5. Bake at 200C for around 25 minutes.

6. Bread is ready to cool on drying rack when removed from tin and when tapped on base sounds hollow.

7. Leave to cool and then eat.
Flatbreads

When cooled, bread may be sliced and frozen if you wish.

That is the end of today's lesson. Enjoy!

Delicious doesn't do it justice!!!

Send photos of successes (and failures!).

Sunday, 28 March 2021

Gardeners must stop using peat NOW!!

Ambassador peas in peat-free compost
Gardeners must stop using peat NOW!!

Look. This is so simple. Let's not faff about...

The government has failed to stop peat production and consumption by gardeners and the horticultural industry. It could and should have. But money talks...

These are the simple reasons why use of peat must be banned:
  • Most garden compost contains peat.
  • Peat is extracted from peat bogs - as the peat oxidises it releases long-stored carbon dioxide into the air adding to global CO2. 
  • Peat bogs are rare and precious habitats which, once lost, are impossible to ever restore.
Winter salads in peat free compost





In our can't-be-arsed society you may think making your own peat-free compost is going to take time. It isn't. 

So, make your own
Peat-free compost can be an expensive option but it's so easy to make your own better-than-peat compost.

Here's Jill's recipe:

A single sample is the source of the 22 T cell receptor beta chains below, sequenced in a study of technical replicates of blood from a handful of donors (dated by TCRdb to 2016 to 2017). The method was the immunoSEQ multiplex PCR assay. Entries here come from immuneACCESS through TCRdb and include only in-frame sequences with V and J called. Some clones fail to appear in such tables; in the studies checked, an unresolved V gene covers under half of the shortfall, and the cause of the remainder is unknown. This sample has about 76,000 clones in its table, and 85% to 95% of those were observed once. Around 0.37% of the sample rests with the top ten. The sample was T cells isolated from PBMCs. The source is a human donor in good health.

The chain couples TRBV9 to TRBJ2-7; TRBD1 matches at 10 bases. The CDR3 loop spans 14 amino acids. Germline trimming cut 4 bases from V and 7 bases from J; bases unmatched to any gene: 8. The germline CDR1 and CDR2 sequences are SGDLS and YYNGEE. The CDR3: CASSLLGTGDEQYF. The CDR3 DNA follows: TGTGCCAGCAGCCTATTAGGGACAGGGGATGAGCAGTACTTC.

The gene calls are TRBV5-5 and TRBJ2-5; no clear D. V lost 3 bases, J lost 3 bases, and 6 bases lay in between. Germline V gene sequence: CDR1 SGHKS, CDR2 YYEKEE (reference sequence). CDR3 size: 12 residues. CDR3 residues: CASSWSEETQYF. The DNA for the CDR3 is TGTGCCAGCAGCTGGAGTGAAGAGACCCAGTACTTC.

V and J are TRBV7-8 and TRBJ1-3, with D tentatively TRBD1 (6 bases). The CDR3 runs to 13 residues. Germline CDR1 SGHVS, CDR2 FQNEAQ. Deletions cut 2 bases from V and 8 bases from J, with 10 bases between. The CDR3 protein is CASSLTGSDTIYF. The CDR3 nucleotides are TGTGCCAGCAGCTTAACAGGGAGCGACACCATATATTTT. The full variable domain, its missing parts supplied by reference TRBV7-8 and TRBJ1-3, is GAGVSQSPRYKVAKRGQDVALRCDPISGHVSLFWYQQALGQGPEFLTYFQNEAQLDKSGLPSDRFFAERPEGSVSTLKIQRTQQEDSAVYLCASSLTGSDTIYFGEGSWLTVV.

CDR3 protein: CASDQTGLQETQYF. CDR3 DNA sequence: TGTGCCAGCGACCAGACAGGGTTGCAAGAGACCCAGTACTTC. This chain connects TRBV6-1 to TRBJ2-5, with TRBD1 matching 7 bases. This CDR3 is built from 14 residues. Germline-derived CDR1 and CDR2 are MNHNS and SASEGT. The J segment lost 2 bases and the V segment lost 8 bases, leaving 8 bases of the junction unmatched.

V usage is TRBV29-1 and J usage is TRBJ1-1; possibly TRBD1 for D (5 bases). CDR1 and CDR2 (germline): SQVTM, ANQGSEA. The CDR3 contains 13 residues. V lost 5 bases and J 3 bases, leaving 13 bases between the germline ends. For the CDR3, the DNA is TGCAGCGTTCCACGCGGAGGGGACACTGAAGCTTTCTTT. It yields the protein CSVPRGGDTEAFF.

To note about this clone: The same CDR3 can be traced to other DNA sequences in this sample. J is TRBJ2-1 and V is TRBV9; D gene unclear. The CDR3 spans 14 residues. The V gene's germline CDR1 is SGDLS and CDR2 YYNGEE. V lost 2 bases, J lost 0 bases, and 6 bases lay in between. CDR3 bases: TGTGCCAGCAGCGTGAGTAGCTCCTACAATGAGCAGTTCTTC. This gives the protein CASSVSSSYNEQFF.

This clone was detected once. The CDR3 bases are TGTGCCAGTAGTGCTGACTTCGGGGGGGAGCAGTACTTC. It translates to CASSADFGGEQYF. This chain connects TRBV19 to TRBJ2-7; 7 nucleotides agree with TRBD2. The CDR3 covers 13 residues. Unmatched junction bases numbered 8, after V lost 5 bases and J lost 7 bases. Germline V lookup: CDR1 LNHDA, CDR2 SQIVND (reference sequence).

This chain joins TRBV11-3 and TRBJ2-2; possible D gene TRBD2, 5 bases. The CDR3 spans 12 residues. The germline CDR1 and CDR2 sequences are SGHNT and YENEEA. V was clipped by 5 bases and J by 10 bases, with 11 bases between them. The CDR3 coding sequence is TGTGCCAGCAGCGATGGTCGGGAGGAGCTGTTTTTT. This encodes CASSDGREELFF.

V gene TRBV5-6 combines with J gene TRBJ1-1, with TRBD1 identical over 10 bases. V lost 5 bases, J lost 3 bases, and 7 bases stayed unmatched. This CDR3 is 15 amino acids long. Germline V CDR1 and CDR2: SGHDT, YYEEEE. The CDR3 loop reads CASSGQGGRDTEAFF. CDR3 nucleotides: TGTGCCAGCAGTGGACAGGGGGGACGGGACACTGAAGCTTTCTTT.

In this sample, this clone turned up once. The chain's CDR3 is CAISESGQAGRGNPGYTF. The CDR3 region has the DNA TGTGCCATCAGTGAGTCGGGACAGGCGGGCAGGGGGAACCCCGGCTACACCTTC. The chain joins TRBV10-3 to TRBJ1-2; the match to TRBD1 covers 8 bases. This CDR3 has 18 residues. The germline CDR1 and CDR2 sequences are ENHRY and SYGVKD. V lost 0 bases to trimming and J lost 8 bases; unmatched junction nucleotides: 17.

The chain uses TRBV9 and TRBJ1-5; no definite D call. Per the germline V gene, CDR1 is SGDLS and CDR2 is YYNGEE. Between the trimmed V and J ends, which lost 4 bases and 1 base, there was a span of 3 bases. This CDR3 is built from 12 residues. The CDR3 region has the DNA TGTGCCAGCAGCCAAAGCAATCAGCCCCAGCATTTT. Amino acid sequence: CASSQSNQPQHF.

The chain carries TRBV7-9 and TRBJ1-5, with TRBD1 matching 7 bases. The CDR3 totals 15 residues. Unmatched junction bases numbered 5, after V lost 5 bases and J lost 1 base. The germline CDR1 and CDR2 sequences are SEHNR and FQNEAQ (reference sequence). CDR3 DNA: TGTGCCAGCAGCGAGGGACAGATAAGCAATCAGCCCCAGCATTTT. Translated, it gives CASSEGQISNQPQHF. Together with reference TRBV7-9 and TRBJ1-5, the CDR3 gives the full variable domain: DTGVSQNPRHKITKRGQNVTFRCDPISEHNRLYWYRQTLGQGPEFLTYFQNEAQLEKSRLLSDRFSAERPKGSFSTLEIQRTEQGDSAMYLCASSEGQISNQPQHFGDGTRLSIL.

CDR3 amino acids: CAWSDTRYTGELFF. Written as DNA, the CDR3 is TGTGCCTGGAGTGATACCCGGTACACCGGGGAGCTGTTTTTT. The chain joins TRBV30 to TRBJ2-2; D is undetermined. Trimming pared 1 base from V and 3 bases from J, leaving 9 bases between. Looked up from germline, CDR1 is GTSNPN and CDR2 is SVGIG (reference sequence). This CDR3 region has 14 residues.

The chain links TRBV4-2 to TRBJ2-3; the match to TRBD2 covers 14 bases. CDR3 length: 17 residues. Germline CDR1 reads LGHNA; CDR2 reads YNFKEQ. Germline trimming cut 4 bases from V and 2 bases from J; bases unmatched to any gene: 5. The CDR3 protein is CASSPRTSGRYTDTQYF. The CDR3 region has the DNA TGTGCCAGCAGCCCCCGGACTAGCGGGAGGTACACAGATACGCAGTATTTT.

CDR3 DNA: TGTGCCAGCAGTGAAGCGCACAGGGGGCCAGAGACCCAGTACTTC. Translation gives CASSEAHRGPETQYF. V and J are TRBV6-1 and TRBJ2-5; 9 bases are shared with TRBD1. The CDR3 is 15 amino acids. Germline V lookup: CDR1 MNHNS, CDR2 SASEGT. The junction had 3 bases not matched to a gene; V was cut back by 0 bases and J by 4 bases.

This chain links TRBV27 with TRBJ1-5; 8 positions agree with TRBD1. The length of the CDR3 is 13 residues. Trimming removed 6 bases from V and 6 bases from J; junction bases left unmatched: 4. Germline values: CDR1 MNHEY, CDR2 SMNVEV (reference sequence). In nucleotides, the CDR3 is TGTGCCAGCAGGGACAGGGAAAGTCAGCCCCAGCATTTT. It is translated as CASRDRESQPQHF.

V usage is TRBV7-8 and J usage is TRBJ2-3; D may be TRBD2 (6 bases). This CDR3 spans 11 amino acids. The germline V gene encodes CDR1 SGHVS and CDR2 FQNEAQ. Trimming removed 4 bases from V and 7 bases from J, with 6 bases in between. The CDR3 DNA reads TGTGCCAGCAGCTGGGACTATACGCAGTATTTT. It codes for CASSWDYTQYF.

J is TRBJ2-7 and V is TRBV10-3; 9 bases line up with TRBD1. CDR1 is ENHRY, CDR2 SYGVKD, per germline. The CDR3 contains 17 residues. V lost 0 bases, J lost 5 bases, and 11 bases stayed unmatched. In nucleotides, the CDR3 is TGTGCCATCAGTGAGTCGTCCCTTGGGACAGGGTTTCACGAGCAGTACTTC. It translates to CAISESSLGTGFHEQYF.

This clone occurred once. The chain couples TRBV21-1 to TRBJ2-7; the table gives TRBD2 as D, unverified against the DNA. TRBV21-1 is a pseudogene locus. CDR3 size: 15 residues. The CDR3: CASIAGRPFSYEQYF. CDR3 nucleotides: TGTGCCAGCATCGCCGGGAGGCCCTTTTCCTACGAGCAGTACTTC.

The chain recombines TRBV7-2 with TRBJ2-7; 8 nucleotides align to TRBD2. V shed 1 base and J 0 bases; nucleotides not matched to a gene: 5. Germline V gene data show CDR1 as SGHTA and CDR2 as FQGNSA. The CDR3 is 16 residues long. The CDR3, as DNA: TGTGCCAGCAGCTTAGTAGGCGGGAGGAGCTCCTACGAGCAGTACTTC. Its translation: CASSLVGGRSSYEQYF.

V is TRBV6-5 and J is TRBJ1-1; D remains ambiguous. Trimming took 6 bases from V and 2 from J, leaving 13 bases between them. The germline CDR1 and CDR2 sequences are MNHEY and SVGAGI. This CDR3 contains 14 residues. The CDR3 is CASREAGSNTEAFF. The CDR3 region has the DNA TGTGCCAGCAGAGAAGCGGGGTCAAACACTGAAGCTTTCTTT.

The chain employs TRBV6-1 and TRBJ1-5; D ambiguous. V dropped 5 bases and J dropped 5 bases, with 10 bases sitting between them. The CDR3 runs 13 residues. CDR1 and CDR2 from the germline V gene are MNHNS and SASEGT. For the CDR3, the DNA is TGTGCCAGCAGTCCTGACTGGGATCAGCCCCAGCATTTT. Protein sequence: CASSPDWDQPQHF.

Mix together
  • One part coir compost (reconstituted)
  • One part home-made sieved garden compost
  • Half measure perlite or vermiculite.
Peas in peat-free compost

Job done!

Once a bag of peat-based compost is opened it loses its fertility within weeks.

Jill's recipe can be made up on demand.

Stop using peat NOW!


Saturday, 20 March 2021

Frogs and friends in George's Pond

George's Pond began in January 2016 when we excavated a large shallow-sided dish of a pond to be fed with rainwater from our roofs.

George Carlyle
22 March 1928 to 7 May 2020


It became George's Pond after my dad suffered life-changing injuries following a kerb-stone trip when helping us. Dad passed away in May 2020. It would have been his 93rd birthday on 22 March.
Frog spawn in George's Pond


Since then the pond (lined with bentomat and then given a good topping of our sandy subsoil) has filled to about 20m diameter and established itself.

This month I counted a frog chorus of fifty purring males when I did a torchlight visit. Their stage is our largest-ever raft of frogspawn: certainly over a hundred clumps until the spawn morphed together.

And now the frogs have been joined by toads. Currently not for them the Trent End mentality of their cousins: our toads are spread in singles or small groups around the pond circumference. The males chirrup. Or the lucky ones ride the backs of much-larger females in what is termed 'amplexus'.
Frogs by moonlight


Unsurprisingly, as there has never been even a small pond on this sandy hill, we had no site records of smooth newts before the pond. But last summer smooth newts began to appear under the range of 'refugias' (logs, pieces of rubber, scraps of corrugated roofing, car mats, boards) we have placed around the gardens.

They had found us and had bred successfully. Most of the 'efts' (newts in seasonal adaption to life on land) were juveniles.

Toads in amplexus

They will be entering the pond now to feed on the frog tadpoles. Tadpoles are a vital food supply for many aquatic creatures. But sufficient spawn is laid for there to be another growth in the frog chorus next year.

So, our amphibians appear to be flourishing. Which may be good news because across intensively-farmed Britain ponds and marshy areas have been eradicated. Maps of the distribution of amphibians across Nottinghamshire show them now being extinct from large areas - which coincide with intensive farm production.